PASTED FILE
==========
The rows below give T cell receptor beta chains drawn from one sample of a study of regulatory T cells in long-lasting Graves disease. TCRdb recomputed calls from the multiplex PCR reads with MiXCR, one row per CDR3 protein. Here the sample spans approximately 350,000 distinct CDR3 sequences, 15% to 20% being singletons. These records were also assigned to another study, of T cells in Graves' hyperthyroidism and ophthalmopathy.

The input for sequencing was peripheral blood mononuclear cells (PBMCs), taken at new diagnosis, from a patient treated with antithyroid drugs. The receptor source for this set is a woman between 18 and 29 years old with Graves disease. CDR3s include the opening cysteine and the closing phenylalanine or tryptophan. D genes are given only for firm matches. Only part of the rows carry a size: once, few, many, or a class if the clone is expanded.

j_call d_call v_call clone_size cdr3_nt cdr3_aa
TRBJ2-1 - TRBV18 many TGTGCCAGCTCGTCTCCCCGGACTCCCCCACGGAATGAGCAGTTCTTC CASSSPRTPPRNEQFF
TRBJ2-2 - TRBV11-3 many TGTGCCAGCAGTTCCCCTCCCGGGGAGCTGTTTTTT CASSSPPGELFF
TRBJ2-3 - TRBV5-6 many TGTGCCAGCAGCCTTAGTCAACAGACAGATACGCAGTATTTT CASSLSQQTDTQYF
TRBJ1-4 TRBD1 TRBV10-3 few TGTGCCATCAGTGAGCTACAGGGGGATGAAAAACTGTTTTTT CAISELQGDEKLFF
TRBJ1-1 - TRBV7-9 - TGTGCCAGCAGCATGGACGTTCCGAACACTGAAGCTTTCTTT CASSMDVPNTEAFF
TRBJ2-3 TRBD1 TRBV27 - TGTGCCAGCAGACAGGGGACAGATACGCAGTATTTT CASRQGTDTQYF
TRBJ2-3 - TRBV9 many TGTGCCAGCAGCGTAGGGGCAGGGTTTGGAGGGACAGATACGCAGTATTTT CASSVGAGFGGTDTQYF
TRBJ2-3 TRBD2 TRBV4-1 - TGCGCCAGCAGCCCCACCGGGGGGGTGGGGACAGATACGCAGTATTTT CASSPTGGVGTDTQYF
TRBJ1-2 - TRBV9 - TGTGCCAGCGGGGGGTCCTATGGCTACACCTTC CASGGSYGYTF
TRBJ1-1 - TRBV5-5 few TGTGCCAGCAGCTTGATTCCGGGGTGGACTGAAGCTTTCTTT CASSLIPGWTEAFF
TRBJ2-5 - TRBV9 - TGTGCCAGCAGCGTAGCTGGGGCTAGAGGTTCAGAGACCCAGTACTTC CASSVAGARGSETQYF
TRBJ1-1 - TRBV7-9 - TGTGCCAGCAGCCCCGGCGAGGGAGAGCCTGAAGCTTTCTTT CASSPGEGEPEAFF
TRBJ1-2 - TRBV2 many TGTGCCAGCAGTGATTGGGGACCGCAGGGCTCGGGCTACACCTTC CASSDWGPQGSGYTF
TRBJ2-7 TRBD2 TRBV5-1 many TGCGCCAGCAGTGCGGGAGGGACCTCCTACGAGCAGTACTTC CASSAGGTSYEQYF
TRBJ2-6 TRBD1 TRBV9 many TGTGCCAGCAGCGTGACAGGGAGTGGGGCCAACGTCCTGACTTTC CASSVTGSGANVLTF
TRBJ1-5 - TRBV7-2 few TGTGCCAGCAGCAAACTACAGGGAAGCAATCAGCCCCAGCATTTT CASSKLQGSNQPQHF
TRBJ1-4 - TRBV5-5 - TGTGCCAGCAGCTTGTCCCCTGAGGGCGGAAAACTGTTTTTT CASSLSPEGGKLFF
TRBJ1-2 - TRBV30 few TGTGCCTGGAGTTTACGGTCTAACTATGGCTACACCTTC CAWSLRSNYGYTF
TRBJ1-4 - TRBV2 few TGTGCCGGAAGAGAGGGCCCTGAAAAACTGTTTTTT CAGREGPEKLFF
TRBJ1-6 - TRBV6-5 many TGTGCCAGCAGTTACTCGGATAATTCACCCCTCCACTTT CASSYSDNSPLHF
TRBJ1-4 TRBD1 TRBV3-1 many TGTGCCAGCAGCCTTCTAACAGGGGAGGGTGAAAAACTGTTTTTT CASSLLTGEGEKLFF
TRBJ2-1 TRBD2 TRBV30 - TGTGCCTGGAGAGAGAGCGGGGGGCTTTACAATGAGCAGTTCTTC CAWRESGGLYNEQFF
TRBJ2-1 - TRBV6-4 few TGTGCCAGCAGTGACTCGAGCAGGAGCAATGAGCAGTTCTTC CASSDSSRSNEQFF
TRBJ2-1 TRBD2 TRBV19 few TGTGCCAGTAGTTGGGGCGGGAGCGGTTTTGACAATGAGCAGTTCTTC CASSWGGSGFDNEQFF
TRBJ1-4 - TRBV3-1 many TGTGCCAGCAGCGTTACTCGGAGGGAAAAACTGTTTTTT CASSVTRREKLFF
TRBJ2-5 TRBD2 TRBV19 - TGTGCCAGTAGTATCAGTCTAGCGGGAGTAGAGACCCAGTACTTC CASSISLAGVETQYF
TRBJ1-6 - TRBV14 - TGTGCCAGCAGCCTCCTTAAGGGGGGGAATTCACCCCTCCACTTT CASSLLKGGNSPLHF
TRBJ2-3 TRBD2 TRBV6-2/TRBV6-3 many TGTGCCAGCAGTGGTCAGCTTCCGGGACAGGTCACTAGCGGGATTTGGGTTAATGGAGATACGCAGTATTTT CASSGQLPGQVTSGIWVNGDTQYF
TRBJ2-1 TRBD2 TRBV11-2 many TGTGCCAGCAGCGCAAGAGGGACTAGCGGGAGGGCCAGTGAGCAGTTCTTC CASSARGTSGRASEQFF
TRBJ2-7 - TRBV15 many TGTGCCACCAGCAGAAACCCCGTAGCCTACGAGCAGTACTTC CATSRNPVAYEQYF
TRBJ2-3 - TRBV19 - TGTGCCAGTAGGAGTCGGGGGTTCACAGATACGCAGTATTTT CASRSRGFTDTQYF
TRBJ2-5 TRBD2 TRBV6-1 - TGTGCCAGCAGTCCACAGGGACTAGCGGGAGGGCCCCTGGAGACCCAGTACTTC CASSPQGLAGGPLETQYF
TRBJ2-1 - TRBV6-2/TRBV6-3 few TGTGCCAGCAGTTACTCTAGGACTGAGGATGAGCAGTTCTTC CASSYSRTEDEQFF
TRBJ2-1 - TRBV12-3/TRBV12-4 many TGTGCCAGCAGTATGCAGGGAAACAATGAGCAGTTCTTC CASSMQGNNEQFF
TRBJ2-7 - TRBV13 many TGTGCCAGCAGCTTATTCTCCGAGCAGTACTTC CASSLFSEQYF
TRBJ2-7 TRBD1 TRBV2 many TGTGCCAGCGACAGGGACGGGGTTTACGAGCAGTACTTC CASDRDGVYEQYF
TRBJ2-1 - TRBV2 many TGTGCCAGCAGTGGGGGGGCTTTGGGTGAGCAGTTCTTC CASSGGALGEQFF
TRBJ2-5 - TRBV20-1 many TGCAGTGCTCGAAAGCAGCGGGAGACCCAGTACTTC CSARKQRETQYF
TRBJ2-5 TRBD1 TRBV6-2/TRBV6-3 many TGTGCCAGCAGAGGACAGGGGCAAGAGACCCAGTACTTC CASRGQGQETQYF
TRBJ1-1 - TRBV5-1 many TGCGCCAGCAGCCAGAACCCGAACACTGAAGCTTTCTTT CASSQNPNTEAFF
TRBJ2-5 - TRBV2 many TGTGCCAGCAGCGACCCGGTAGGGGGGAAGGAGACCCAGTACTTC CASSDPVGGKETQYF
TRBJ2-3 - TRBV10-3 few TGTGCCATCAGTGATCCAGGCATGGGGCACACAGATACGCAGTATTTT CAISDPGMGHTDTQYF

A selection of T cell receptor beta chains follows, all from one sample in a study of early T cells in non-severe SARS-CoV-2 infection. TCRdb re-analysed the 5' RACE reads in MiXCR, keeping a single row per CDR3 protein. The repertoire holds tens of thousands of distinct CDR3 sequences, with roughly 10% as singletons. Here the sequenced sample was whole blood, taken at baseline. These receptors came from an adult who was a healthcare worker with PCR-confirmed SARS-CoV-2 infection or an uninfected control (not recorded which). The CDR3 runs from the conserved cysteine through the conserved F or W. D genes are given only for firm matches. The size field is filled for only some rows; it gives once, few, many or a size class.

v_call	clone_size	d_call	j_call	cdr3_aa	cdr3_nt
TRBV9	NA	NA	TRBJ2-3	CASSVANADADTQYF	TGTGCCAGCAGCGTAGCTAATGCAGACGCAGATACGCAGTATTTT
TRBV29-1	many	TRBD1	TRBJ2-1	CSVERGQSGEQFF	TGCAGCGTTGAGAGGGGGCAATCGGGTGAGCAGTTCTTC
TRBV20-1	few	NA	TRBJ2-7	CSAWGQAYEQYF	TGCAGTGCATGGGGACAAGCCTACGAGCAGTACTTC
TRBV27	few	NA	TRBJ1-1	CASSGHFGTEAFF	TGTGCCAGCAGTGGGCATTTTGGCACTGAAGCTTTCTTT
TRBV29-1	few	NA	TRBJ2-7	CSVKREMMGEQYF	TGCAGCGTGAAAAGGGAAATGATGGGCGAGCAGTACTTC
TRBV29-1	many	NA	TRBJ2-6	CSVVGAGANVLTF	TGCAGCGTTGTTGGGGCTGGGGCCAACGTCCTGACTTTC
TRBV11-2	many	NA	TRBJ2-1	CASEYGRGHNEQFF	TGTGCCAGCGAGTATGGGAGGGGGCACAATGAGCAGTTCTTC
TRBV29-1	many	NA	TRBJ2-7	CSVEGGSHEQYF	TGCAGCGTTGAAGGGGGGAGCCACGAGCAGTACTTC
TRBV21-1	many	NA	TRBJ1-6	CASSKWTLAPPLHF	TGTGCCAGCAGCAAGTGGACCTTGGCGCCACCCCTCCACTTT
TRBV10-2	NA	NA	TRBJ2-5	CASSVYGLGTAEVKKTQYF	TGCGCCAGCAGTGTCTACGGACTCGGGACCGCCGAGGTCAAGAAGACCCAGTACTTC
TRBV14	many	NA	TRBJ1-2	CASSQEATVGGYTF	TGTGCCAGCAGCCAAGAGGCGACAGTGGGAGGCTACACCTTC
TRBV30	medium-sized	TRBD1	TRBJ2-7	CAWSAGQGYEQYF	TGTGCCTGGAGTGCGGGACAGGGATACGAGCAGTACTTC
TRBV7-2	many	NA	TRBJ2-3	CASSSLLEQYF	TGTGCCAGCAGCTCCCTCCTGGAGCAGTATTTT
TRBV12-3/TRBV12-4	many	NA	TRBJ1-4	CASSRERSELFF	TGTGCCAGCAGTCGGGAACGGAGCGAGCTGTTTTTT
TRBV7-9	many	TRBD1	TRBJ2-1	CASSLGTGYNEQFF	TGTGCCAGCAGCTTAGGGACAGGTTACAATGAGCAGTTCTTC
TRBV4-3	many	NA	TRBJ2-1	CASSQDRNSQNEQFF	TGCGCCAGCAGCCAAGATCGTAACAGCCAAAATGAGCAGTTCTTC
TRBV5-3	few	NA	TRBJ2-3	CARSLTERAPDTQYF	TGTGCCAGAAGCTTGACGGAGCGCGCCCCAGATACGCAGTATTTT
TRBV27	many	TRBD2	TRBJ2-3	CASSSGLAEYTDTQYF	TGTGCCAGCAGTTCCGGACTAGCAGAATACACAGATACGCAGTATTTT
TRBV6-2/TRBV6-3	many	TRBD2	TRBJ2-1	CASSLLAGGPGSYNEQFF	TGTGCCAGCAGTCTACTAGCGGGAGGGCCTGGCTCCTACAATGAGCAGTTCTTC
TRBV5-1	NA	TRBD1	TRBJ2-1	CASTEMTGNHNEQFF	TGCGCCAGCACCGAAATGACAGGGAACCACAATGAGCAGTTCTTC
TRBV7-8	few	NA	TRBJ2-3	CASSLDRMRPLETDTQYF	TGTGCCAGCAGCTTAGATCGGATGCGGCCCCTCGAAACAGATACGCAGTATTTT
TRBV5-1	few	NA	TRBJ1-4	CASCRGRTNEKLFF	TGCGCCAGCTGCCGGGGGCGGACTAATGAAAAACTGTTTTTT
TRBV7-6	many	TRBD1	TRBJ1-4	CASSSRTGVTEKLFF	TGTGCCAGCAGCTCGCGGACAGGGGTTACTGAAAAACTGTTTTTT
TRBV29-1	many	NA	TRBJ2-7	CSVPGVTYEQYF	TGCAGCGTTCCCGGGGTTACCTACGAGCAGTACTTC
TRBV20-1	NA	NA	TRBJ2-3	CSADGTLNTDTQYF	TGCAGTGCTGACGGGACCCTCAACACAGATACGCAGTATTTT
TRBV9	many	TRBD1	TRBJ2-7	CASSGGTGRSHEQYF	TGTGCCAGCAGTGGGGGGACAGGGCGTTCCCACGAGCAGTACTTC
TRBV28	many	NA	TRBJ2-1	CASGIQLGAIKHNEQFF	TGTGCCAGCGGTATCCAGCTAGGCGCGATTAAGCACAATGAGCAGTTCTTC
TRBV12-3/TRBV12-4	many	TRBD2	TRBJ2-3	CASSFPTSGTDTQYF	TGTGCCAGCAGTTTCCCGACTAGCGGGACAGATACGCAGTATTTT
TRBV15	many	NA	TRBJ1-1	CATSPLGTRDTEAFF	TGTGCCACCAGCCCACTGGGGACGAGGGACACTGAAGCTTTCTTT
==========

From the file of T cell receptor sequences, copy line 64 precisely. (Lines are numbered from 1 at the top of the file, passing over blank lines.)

TRBV5-3	few	NA	TRBJ2-3	CARSLTERAPDTQYF	TGTGCCAGAAGCTTGACGGAGCGCGCCCCAGATACGCAGTATTTT